International Journal of Geosciences, 2011, 2, 406-413
doi:10.4236/ijg.2011.24044 Published Online November 2011 (
Copyright © 2011 SciRes. IJG
A Ground Penetrating Radar and Electrical Resistivity
Tomography Prospection for Detecting Sterile Bodies in the
Phosphatic Bearing of Sidi Chennane (Morocco)
Nora El Assel1, Azzouz Kchikach1*, Teresa Teixidó2, José Antonio Peña2, Mohammed Jaffal1,
Roger Guerin3, Pascale Lutz4, Es-Said Jourani5, Mbarek Amaghzaz5
1Equipe de Recherche E2G, Université Cadi Ayyad, Marrakech, Morocco
2Laboratorio de Geofisica Aplicada, Instituto Andaluz de Geofisica, Universidad de Gran ada, Spain
3Université Pierre et Marie Curie-Paris, UMR 7619 Sisyphe, Paris , France
4Institut Polytechn ique LaSalle Beauvais, Départme nt Géosciences, Beauvai, France
5Groupe Office Cherifien des Phosphates (OCP), Khouribga, Morocco
Received May 27, 2011; revised July 25, 2011; accepted September 7, 2011
In Sidi Chennane deposits (Morocco), the phosphatic series is composed of regular interbedded phosphatic
and marly limestone layers. Exploitation of the phosphate in these deposits collides frequently with problems
bound to the existence, in this series, of sterile bodies qualified as derangements. They cause two kinds of
problems: 1) as they are hard, compact and masked by a Quaternary cover, they disturb the exploitation in
some yards and give bad reserve calculation; 2) even the use of wells and mechanical boreholes did not evi-
dence their delimitation. Our study shows that these bodies can be detected and delimited using ground
penetrating radar and electrical resistivity tomography methods. It is based on the acquisition and the inter-
pretation of series tests using these methods carried out above visible sterile bodies in a trench of exploitation
in order to have geologically valid information. The article concerns to the analysis of the results and of the
proceeding for a possible large geophysics survey.
Keywords: Phosphatic Series, Sterile Bodies, Geophysical Prospecting, GPR and ERT Methods
1. Introduction
Morocco is one of the biggest phosphate producing coun-
tries in the world. Its reserves are valued at billion cubic
meters and represent more than three quarters of the
known world resources [1]. The biggest phosphatic de-
posits exist in the Ouled Abdoun sedimentary basin lo-
cated in the central part of Morocco (Figure 1(a)). In this
basin, the phosphatic series (Figure 1(b)) of tabular
structure has a thickness of about 50 m. It starts as a
Maastrichian formation that corresponds to interbedded
phosphatic marls, uncemented phosphatic and limestone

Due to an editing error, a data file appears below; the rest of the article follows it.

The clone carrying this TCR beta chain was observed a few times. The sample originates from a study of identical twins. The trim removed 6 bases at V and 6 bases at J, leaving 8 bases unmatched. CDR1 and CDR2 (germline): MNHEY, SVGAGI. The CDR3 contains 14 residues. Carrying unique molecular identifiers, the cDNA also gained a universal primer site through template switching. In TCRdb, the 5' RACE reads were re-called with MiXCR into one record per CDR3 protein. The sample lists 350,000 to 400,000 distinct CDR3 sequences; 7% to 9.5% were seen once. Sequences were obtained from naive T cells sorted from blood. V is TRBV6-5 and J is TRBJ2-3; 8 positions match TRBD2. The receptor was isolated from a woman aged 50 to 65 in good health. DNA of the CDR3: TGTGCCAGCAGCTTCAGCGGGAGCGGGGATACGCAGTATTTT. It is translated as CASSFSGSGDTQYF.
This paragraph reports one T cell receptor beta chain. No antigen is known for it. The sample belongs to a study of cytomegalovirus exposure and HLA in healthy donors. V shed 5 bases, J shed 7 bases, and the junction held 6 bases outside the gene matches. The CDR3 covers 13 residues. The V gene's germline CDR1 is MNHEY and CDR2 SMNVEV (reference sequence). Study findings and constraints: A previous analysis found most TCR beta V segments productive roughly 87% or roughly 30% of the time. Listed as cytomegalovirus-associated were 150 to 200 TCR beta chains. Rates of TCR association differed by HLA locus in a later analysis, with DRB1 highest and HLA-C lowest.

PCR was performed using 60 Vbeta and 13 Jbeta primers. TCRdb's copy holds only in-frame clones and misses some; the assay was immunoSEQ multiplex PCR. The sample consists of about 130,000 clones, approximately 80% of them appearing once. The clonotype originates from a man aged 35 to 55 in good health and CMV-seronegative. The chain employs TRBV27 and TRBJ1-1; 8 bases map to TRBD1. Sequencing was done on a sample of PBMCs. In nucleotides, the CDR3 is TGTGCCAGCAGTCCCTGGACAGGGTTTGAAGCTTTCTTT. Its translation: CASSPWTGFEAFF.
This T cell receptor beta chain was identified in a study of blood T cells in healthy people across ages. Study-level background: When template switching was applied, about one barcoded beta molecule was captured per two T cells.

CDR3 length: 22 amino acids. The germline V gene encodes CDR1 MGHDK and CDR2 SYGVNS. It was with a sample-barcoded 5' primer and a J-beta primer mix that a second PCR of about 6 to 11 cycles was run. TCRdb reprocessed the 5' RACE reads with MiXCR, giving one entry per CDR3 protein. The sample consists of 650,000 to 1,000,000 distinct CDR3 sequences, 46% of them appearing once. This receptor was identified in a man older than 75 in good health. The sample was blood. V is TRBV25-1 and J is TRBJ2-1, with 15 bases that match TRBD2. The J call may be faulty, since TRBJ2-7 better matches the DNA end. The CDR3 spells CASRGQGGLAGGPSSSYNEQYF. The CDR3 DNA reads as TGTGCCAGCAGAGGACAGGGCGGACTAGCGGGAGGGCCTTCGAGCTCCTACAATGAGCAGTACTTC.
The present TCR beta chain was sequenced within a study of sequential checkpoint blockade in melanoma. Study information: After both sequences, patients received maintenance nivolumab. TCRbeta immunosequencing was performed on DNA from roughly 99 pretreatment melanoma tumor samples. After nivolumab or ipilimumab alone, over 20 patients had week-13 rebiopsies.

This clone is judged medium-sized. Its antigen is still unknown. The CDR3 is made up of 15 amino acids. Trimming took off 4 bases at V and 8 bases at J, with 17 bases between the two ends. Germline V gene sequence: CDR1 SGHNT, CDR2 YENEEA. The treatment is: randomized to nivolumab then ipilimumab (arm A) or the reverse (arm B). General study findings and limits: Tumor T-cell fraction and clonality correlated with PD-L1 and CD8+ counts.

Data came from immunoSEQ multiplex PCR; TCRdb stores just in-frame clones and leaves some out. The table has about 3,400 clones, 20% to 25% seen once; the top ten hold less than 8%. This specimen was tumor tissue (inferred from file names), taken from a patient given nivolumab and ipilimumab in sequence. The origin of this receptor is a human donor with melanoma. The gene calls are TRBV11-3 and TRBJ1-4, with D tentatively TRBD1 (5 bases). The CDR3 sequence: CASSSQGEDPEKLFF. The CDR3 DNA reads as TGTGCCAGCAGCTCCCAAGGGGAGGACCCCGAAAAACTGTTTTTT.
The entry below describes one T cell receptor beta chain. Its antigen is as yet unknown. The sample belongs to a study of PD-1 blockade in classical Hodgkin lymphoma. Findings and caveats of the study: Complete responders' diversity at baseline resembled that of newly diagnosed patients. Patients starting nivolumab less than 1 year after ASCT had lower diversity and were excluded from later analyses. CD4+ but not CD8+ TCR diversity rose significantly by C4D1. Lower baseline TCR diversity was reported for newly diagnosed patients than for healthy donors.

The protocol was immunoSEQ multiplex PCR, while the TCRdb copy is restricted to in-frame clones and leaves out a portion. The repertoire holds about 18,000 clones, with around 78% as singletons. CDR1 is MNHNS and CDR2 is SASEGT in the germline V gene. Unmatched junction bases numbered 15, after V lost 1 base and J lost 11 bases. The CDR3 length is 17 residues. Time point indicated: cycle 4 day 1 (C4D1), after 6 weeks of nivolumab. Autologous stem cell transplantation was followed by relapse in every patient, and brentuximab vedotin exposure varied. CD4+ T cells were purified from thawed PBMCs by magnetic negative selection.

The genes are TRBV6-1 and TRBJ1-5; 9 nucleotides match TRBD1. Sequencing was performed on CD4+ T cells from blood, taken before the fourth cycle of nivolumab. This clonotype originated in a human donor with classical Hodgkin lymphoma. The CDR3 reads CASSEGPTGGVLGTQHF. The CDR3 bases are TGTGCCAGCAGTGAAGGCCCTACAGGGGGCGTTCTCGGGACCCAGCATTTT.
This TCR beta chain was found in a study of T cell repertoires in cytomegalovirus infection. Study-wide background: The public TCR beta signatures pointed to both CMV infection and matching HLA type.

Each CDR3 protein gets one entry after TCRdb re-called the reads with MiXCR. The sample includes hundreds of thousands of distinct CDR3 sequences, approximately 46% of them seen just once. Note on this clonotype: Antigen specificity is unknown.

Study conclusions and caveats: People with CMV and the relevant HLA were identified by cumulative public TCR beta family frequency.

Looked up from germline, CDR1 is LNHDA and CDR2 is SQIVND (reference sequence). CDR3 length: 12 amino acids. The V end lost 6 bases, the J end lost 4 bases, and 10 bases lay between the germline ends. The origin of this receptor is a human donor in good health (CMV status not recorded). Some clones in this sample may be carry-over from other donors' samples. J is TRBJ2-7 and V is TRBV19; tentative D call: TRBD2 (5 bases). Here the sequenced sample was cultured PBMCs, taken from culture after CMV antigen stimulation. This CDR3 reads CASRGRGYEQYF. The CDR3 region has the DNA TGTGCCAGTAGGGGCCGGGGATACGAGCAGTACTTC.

layers. Paleocene is mainly composed of uncemented
phosphate and silex bands. Eocene corresponds to an
alternation of uncemented phosphate layers, phosphatic
limestone, and discontinuous horizons of silex and silt-
pelitic levels [2-4]. The whole sequence is covered by a
thin Quaternary cover.
In some parts of deposits under exploitation, this ver-
tical and regular succession of phosphatic layers does not
exist. All terms of the phosphatic series are mixed and
transformed, and give Sterile Bodies (SB) formed exclu-
sively of silicified limestone or limestone blocks and
marls (Figure 1(c)). These bodies have a conical or sub-
circular form; their diameter varies from 10m to more
than 150 m [5]. Geologically, their origin is explained as
progressive downfalls on the vertical of underground
cavities produced by gypsum dissolution. The gypsum
bed is identified in the Senonian evaporitic formation
situated at the base of the phosphatic series [6-8]. Such
structures have also been described in similar world
sedimentary context [9,10].
The presence of these sterile bodies in the phosphatic
series causes two main problems: 1) as they are masked
by the Quaternary cover, we do not know their volume
proportion in the deposit, so the reserve calculation can
Copyright © 2011 SciRes. IJG
Figure 1. (a) Location of the studied area in the sedimentary basin of Ouled Abdoun. (b) Stratigraphical log of the phosphatic
series. (c) Sec tion and photography show ing Sterile bodies witch disturb the extraction of phosphate. 1, hercynian massif; 2,
Phosphatic areas; 3, marls; 4, phosphatic marls; 5, phosphatic layer; 6, limestone s; 7, phosphatic limestone; 8, discontinuous
silex bed; 9, silex nodule; 10, sterile body formed exclusively of silicified limestone; 11, sterile body constituted of a blend of
limestone blocks, marls and clays; 12, limit of the sterile body; 13, road.